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Afghanistan: Past, Present, & Future

Weeda Mehran, co-director of the Centre for Advanced International Studies (CAIS) hosted a round table event for students with Co-director Dr Stephane Baele on the 4th October titled Afghanistan: Past, Present & Future.

‘20 years after their defeat in the first act of the US “War on Terror”, the Taliban are now back in power in Afghanistan following the rapid US withdrawal. What lies ahead for this conflict-torn country? Was the withdrawal a strategic error or a belated necessity? How is the Afghan security predicament shaped by broader international tensions?’ The roundtable set out to offer different perspectives on these questions and other related debates, to engage students in conversations and dialogues by exposing them different perspectives.

Weeda Mehran is herself from Afghanistan. Her academic study focuses on internal politics and dynamics in the country, such as state building, warlordism and a comparative analysis of terrorism across the region. Also participating was David Blagden, Senior Lecturer in International Security at the Strategy and Security Institute within the Department of Politics who talked about the UK's approach to Afghanistan and the withdrawal of the British troops and Dr Stephen Baele, whose research chiefly focuses on the role of language in political violence and (in)security, from a multi-disciplinary perspective.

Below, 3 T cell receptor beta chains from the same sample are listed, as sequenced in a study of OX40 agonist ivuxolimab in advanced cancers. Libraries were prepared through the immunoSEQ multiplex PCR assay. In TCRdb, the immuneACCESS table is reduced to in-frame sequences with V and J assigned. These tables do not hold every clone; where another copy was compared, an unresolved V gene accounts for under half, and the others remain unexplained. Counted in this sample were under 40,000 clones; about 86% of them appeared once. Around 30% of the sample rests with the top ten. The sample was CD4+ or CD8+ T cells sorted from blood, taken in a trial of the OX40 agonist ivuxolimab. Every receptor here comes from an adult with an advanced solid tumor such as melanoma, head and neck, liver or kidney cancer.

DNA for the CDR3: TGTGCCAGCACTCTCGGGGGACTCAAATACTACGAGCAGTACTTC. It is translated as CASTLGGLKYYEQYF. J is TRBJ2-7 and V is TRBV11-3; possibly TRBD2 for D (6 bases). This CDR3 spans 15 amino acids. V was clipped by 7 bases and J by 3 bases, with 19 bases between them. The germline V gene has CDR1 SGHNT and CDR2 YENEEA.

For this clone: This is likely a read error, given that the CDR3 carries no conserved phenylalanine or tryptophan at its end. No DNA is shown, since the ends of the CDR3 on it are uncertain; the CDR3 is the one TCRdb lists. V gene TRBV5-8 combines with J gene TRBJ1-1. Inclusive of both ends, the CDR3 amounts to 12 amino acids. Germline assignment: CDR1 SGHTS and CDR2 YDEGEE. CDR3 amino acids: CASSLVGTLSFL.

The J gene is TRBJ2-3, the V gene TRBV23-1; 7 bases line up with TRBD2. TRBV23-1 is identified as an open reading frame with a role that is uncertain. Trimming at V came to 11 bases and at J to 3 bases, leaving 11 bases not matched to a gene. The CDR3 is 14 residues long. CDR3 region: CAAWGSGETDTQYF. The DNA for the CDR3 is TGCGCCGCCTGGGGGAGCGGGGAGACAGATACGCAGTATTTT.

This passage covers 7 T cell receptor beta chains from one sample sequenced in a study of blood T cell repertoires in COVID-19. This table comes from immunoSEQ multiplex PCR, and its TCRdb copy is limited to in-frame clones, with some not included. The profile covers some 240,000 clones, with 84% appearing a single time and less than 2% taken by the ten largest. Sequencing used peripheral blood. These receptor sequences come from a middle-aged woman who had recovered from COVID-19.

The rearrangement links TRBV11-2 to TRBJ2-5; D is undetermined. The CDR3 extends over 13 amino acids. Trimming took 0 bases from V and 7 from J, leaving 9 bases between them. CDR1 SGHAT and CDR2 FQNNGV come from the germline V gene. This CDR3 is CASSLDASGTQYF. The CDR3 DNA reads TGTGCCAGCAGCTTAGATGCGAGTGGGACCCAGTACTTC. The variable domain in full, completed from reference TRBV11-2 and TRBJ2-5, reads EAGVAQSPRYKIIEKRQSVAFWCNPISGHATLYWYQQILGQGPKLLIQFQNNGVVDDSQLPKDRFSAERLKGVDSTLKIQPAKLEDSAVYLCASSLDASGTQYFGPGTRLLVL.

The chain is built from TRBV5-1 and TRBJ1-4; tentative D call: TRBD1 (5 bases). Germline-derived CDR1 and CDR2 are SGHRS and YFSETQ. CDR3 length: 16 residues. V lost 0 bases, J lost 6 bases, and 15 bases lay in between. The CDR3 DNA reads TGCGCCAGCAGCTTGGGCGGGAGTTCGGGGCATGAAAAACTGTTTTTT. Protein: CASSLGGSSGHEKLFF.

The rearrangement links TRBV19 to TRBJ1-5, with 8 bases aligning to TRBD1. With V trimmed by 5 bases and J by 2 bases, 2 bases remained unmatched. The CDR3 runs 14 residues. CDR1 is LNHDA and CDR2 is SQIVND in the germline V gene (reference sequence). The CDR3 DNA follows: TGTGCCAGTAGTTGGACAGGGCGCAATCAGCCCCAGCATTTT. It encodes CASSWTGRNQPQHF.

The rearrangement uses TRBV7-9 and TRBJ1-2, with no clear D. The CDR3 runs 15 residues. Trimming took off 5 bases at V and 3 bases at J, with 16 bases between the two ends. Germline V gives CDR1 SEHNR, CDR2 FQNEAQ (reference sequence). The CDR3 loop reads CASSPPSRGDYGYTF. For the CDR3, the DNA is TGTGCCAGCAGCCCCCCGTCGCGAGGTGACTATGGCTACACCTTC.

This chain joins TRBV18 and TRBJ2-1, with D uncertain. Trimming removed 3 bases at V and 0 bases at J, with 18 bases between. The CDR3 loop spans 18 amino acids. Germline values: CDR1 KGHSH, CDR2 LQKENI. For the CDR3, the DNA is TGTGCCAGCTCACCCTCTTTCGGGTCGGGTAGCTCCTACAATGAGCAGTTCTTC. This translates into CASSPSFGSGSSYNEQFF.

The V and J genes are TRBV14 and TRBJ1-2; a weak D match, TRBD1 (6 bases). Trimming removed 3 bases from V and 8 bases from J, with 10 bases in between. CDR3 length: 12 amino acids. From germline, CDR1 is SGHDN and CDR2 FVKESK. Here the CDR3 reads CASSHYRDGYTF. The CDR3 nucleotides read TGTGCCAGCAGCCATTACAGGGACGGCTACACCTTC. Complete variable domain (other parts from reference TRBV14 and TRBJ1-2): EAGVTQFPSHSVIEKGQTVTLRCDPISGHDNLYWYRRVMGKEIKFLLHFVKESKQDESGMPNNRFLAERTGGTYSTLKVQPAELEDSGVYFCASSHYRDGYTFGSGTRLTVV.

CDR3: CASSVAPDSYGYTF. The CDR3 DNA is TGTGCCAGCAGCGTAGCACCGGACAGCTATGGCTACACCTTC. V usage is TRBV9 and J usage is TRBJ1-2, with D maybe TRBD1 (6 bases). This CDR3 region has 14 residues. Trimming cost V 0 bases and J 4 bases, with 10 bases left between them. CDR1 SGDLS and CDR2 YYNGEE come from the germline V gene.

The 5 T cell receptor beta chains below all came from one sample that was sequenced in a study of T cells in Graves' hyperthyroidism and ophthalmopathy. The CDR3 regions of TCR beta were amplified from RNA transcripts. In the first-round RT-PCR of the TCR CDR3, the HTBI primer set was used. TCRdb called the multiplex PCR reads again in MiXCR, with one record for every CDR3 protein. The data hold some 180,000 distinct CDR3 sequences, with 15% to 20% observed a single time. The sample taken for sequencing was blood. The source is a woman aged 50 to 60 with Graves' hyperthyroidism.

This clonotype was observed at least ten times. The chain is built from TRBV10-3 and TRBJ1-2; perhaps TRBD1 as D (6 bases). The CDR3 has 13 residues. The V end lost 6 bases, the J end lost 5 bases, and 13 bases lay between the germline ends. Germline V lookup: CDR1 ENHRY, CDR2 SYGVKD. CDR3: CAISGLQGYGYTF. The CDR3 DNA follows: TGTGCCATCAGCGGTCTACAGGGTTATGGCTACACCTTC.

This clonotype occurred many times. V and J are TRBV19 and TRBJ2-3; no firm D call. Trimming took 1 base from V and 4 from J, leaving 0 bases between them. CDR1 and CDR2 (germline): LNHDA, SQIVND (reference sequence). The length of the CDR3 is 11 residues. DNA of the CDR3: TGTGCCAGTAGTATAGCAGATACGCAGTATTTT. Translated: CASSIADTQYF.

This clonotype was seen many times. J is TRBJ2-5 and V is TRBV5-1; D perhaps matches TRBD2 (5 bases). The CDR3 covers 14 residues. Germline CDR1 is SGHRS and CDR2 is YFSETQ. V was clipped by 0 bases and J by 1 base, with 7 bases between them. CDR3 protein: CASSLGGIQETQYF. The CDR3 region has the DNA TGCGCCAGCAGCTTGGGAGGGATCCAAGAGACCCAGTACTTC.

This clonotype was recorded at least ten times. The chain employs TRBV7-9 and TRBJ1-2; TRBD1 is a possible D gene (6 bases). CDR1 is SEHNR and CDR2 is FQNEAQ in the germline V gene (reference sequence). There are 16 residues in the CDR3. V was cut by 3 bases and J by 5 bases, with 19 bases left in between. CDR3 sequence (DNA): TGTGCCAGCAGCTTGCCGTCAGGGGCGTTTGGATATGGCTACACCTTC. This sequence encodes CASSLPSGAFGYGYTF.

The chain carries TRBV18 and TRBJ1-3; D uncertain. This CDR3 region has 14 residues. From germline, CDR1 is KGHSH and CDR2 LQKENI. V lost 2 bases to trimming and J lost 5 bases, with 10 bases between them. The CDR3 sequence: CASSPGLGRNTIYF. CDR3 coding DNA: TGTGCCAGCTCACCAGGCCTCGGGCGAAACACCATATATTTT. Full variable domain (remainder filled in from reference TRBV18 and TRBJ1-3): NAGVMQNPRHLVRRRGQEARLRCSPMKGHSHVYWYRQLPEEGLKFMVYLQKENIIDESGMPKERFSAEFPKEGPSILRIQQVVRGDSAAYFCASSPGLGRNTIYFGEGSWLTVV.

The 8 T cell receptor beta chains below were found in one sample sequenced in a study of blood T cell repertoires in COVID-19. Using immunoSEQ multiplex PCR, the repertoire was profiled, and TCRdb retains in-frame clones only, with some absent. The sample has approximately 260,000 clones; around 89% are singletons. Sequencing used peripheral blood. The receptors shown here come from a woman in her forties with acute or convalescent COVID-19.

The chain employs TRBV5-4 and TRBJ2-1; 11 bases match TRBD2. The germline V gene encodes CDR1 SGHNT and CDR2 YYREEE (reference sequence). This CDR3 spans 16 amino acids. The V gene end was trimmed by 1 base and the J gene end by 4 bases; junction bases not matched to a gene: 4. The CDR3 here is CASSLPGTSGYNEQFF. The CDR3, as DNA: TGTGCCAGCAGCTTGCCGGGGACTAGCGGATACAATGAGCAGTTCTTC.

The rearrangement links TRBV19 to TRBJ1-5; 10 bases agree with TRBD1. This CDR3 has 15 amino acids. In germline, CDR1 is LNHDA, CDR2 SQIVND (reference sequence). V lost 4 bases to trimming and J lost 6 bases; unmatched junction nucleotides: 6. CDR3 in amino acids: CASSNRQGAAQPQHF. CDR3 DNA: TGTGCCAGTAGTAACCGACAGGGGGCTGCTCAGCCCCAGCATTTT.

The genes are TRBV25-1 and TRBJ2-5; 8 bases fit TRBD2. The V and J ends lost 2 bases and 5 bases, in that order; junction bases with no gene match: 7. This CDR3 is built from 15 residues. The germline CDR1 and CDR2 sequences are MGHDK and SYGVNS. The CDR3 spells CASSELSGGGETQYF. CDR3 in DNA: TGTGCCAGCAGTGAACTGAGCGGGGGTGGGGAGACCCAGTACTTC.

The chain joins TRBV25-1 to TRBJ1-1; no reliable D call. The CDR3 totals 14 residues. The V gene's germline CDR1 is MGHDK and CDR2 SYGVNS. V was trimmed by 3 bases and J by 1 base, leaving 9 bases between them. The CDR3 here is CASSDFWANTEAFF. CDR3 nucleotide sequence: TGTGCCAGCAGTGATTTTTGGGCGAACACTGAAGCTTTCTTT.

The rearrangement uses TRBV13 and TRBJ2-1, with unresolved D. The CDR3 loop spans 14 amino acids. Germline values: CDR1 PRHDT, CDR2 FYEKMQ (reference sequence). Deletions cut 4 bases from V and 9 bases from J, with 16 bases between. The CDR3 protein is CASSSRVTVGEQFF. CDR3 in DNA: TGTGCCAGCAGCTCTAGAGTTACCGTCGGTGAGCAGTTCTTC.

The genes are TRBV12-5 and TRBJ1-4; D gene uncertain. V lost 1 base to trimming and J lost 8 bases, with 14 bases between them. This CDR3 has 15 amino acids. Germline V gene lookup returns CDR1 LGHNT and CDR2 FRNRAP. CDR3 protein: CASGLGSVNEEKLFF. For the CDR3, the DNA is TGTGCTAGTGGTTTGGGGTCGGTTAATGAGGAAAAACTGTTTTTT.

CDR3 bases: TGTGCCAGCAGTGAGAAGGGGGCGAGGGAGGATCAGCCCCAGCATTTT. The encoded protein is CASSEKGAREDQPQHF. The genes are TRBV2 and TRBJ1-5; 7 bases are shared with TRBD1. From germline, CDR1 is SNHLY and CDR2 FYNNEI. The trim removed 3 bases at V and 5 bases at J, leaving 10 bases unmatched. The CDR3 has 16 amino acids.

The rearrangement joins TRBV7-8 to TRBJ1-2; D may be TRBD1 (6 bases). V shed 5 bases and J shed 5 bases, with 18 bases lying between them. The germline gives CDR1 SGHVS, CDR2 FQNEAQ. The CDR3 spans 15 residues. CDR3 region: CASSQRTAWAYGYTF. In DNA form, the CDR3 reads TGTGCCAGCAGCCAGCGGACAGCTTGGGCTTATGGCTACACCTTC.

Speaking alongside academics were a journalist - Lynne O'Donnell – who had been reporting on the unfolding of events Afghanistan and had left the country the day before Kabul fell, a diplomat - Chris Alexander, Former Canadian Ambassador to Afghanistan who joined the event online and one of the chief negotiators of the former Afghan government who was negotiating with the Taliban prior to events, Nader Nadery, Peace Negotiator and former chairman of the Independent Administrative Reform and Civil Service Commission, who also joined online.

‘The aim was to give our students exposure to different perspectives from people coming from different viewpoints and interact with each other. We had interesting debates and discussion because people came from very different points of view, which left the students wanting to continue the conversation. The event was part of the CAIS approach, of seeking to encourage a community of dialogue and discussion.’

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